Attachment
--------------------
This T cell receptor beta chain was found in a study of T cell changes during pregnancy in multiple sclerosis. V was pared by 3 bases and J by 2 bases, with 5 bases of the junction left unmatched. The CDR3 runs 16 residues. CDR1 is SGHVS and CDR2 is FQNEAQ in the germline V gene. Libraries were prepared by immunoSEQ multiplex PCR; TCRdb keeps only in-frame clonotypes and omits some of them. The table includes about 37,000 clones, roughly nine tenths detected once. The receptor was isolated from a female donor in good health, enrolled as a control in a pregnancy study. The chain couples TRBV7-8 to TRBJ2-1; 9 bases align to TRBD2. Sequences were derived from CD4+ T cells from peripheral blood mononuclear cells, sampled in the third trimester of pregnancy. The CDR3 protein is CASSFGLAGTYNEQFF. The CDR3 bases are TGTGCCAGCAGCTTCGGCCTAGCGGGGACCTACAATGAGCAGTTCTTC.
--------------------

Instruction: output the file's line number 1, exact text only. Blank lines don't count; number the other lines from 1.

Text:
This T cell receptor beta chain was found in a study of T cell changes during pregnancy in multiple sclerosis. V was pared by 3 bases and J by 2 bases, with 5 bases of the junction left unmatched. The CDR3 runs 16 residues. CDR1 is SGHVS and CDR2 is FQNEAQ in the germline V gene. Libraries were prepared by immunoSEQ multiplex PCR; TCRdb keeps only in-frame clonotypes and omits some of them. The table includes about 37,000 clones, roughly nine tenths detected once. The receptor was isolated from a female donor in good health, enrolled as a control in a pregnancy study. The chain couples TRBV7-8 to TRBJ2-1; 9 bases align to TRBD2. Sequences were derived from CD4+ T cells from peripheral blood mononuclear cells, sampled in the third trimester of pregnancy. The CDR3 protein is CASSFGLAGTYNEQFF. The CDR3 bases are TGTGCCAGCAGCTTCGGCCTAGCGGGGACCTACAATGAGCAGTTCTTC.